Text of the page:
To inquire about Eliane presenting at your next event, please feel free to get in touch.

Welcome to our blog...

We have a passion for research that tells a story, that can be presented visually, that brings about change and improves organisations. And we hope these resources help you know the times.

Our Social Media Sites

Facebook | McCrindle Research Social Media YouTube | McCrindle Research Social Media Twitter | McCrindle Research Social Media Flickr | McCrindle Research Social Media Pinterest | McCrindle Research Social Media Google Plus | McCrindle Research Social Media LinkedIn | McCrindle Research Social Media Mark McCrindle Slideshare

Last 150 Articles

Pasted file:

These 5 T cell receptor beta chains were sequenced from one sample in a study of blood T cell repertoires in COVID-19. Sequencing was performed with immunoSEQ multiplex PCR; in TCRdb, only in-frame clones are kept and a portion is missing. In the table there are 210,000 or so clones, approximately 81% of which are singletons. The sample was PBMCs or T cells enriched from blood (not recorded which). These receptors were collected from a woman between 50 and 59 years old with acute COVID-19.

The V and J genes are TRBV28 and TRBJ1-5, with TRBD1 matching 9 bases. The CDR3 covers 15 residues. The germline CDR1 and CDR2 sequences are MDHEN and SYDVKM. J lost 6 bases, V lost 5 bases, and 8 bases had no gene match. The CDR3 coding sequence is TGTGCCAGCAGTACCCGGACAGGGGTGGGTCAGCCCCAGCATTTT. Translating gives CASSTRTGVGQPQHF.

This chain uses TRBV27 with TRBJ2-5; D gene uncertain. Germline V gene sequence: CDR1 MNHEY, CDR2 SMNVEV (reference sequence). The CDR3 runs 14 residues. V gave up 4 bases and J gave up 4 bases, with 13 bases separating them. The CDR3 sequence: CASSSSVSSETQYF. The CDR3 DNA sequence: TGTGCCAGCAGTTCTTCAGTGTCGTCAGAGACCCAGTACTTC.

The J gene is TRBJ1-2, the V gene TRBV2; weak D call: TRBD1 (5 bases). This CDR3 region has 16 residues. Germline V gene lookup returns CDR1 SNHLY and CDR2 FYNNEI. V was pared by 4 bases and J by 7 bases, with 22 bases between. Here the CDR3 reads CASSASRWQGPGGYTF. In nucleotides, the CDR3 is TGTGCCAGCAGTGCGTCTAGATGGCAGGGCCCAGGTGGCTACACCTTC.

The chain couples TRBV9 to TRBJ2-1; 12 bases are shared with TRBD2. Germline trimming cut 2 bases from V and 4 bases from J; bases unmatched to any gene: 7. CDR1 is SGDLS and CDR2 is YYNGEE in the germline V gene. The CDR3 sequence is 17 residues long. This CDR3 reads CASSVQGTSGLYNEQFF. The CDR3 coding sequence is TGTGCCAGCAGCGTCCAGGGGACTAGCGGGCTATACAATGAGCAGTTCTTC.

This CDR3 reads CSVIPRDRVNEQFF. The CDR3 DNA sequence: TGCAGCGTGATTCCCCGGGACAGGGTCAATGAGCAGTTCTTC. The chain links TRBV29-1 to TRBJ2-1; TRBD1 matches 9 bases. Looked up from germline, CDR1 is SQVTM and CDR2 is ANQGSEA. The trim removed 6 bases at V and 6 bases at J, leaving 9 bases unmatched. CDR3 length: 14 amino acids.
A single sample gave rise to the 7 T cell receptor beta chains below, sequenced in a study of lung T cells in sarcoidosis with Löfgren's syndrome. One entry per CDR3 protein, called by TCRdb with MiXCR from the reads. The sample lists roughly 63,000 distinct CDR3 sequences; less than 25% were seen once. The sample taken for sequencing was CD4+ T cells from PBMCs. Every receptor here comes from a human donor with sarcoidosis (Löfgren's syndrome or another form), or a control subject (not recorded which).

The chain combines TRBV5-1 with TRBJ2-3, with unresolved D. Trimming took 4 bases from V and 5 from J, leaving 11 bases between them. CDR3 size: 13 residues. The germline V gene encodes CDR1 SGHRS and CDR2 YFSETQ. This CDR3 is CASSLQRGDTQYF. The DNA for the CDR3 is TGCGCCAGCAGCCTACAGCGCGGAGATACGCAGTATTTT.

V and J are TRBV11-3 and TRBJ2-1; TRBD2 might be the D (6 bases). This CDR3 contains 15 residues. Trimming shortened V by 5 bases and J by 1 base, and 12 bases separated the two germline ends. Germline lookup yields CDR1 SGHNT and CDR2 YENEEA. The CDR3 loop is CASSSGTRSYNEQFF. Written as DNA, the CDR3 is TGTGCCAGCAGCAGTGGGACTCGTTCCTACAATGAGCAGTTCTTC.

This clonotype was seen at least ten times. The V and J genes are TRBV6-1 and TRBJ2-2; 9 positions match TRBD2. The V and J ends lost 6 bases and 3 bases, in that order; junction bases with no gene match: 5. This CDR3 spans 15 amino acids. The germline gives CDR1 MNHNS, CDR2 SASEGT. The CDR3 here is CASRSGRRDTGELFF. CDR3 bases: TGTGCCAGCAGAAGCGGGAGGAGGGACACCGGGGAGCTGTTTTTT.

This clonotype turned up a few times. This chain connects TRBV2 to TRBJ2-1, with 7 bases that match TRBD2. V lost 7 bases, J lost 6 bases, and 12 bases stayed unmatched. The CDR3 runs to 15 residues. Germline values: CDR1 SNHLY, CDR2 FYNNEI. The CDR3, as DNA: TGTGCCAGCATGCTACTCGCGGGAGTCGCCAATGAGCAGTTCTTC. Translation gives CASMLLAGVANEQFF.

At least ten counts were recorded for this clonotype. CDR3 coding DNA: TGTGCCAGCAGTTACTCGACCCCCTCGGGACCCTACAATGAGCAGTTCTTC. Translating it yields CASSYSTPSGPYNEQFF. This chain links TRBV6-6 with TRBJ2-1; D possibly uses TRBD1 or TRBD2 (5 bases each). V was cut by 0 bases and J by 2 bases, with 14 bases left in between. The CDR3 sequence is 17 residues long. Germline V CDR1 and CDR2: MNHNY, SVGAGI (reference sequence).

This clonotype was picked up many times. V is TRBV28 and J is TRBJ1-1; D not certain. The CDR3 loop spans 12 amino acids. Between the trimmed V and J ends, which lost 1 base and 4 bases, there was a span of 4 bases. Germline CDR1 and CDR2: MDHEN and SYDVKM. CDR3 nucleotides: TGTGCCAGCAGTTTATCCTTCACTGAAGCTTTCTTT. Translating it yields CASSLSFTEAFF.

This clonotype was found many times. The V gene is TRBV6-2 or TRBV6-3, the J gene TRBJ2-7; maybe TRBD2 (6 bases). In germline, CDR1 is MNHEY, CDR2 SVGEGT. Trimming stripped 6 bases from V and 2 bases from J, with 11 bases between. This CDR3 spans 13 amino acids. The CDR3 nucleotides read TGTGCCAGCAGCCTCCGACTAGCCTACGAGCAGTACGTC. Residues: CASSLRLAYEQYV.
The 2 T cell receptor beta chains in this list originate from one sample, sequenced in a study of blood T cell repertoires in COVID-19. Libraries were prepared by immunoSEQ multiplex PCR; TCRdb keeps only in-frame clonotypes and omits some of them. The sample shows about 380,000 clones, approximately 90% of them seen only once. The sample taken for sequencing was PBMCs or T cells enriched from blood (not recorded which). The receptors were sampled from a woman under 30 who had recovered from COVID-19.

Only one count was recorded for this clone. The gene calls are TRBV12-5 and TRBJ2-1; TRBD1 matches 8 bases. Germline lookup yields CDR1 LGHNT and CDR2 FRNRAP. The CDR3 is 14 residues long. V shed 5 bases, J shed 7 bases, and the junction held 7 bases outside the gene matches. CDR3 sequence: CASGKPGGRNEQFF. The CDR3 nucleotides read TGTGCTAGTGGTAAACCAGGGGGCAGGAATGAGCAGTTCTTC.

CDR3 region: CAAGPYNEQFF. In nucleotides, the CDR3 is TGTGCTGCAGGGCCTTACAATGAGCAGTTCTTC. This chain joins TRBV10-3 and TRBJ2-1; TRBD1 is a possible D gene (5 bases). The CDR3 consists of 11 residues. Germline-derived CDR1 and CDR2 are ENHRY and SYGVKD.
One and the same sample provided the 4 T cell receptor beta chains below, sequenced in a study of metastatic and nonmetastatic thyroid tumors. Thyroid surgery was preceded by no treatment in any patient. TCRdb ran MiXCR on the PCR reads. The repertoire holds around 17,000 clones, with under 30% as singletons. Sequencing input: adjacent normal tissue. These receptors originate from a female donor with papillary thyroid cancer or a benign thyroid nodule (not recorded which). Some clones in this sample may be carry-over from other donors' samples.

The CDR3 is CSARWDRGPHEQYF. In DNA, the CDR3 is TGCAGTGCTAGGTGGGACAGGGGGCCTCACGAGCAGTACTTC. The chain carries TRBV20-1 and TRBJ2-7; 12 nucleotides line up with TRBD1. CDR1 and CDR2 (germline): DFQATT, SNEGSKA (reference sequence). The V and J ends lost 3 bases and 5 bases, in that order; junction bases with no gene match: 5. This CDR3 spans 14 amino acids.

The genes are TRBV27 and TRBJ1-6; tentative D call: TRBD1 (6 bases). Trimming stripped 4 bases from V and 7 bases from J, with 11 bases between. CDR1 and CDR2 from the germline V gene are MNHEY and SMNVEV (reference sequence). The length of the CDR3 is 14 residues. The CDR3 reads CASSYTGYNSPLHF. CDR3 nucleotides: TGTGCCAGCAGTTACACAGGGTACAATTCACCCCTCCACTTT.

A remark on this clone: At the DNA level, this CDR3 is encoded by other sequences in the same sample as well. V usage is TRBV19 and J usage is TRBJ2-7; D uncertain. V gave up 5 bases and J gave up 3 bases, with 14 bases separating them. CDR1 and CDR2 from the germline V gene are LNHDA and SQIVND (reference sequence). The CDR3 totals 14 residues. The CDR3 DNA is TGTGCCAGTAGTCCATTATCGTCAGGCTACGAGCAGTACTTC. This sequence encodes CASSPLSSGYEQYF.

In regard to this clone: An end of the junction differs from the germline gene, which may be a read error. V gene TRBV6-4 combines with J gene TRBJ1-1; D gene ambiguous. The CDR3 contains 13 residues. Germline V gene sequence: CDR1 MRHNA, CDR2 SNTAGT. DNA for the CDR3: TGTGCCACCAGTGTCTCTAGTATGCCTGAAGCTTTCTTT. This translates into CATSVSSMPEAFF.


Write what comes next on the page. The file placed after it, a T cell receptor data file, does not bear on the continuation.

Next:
entrepreneur Real Estate Institute of Victoria housing growth house prices repayments poker master housing criminal proactive eliane identity digital pharmacy teacher capital city Canberra trends analyst entertainment infographic urban taskforce cancelling event Northern Beaches Tuesday Trends hobart global royal baby nfp personal growth hornsby REIV National Conference Aussie focus groups the changing face of state travelling statistics careers generation alpha weekly earnings brand results snapshot communities Queensland suburbs home ownership kate middleton ACT Population Clock know the times demographer household financial dreams financial 2016 census Hornsby Shire Council office space professional development cloudy days skills participants workforce wealth wage daily telegraph generation survey design The ABC of XYZ aged care puzzle generation Z communications NEETs grandparents motivate mccrindle in the media entrepreneurs of today Generation X population mateship bureau rent sector wide winter owning a home holidays mother's day geomapping stay home new york times quote sunny days System's Architect news mining boom storytelling paying to work cartodb urban living index water spend school post rationalism poor TDE Melbourne newspaper socialites census fail young people education future meetings Northern Beaches Christian School hopes greatness sydneycity baby names researcher travel ethnography urban baby boom 1994 overcast sydneysiders award personalities society trends summer child care teleworking national wealth leadership financial future internships income optus my business awards marketing university degree home Australians manly sydney event dream baby name predictions public holiday sydney hills Christmas lunch Channel Seven Research Executive lalor park blaxland marriages growing population ipswich social enquiry narcissism debt wages 1968 ageing Crime Rates logan ideas monarchy relational social life tips baby name consumer social trends marriage innovation sydney metro world bondi product January 26th trends FOMO darwin tattoos internship tv Word Up cooking gen alpha house price supply and demand Australian Trends economic seasons tertiary education demographic trends gold coast hills shire entrepreneurial 24,000,000 princess charlotte holiday annual income market research research visualisation local communities ease of travel census results education future report recap professional services dare to dream student youth housing affordability property Wagga Wagga shbc rising house prices christian employers financial independence high density dreaming Channel 7 SA emerging technologies conference presentation crime wolloomooloo Valentine’s Day year 7 innovative culturally diverse data analyst Caregiver the australian dream Births huffington post baby name trends future-proof apartment wealth and income distribution Tasmania goals outsourcing perth teaching land of the middle class norwest social lives contiki leadership workshop 10 years forum presentation wealth distribution budget education sector in depth interviews typical australian visualisation Geoff Brailey leader conference NSW thought leadership education customer work volunteers wellbeing community event domestic cancel plans Kirsten Brewer commuters sentiments emerging generations investing 1980 2017 training teachers Education Future Forum 1975 tableau resilience focus group aussie culture national crime rates gender transport the hills shire politics public speaker wealth and income going out REIV Conference Australian schools graphs marrickville megatrends Generation Y Australian communities emerging trends brands Aussies children Australian Census educated curiosity economy employment keynote speaker DIY population map Myth men Res Vis New Zealand national private wealth rain educhat Queensland: QLD prince george royal influence DESTEL states women panel click pyrmont "know the times" acf15 millenials future middle class shifts analysis baby boomers teach sector group session events christmas resource Wellington australian communities forum earn renting Australia Day victoria goal healthy future social issues FPA speakers technology winter blues woolworths property market ashley fell forecasting university names faux-cilise students organisations trend earning office mccrindle tea 2020 friends city organisational culture local cancelling plans Social Trend 24 million mythbusters consumerism social change selfie data visualisation McCrindle Speakers publication study earnings learning social researchers house price rise South Australia facts balance world youth day mccrindle research 2016 responsive shopping society future of education define business Charlotte conferences generations ashley mckenzie career new office rental stress public speaking 2015 CBD year 12 easy rider 2012 social commentator christianity vegemite cost authenticity shopper's pick investment toys data housing trends census 2016 insight Duchess of Cambridge cars fears keynote 2016 census results demographic Royals financial fears urban living clothing jobs priorities #censusfail Western Australia ferry SMSF high school thrive social impact house social commentary communicate Australian Dream daily commute relevant jobs of the future collaborative survey couple futurist workshop Sydney keynote speaker challenge Christchurch Financial Planning Week award winner changing face of sydney Engineering Manager 23 million average aussie experience future proofing gen z increasing densification learn media commentary Northern Territory etiquette future of work cost of living high density apartments real finance aged care sydney speaker socialising online shopping New Zeland 2013 church cultural diversity World Water Day households media debate Love population growth education research royal workplace moderators guide dessert Scouts living plans salary PSI friendship the average aussie affordability future proof Gen Y video village millennials Financial Planning Association of Australia capital cities Sydney non profit australian social research Australian Communities Trends parents VIC visual deloitte rich suburb cash research data medicine 40 million Kiwi train social analysis media release census small business celebration weather unaffordable GPO research services trends of 2016 builders waverton moreton bay English happiness Australian Families population milestone group work-life insights energy offenders conference speaker government omnibus case study car social shifts Mark McCrindle australians staying home more Bathburst school satisfaction 2014 community online environmental scanning schools students father's day social media sun office opening event crows nest staying in HSC twentyseventeen professional speaker charity ultimo religion affordable learning styles business index Territory neutral bay forecast social research mortgage stats baby optimistic optus Real Estate housing market research communication program area youth unemployment life google for education residents infographic wall property price lifestyle sports ABS TAS community engagement parenting Deaths list millionth brisbane Merry Christmas environment high density living demographics coffee story intern sector wide study engagement tea meals trend tuesday the hills in the media safe engage alpha IT Specialists potts point professional generational trends hello fresh social not for profit trends of 2017 ACF family renter of the future NT staff ageing population investor slideshare Tuesday Trend home owner rise of local Northern beaches Event divorce sustainable mobile cold families JOMO Christmas presents Do It Yourself Assistant Store Manager sunburnt country low density unemployment school students Christmas season menai faux-cilising eliane miles schools mccrindle collaboration qualitative research australia growth ACF 2016 global financial crisis vegetarian learner workplace culture social researcher australian communities trends report culture Australian Home rule keeper food litter wedding suburban living divorce rate anzac equip Australian demographics demographic transformations Australia Day 2017 Wodonga tuesday Financial Planning Association language fresh media activity The Daily Edition not-for-profit brand experience Adelaide mythbusting retirement commute mentor follow New South Wales presentations pharmacies Gen X networking mover and shaker work mates interactive young australians royal family research pack internet easter global generations WA EFF February 16 google report Netflix buildings bus long weekend change faux-ciliser Australian Bureau of Statistics townhouses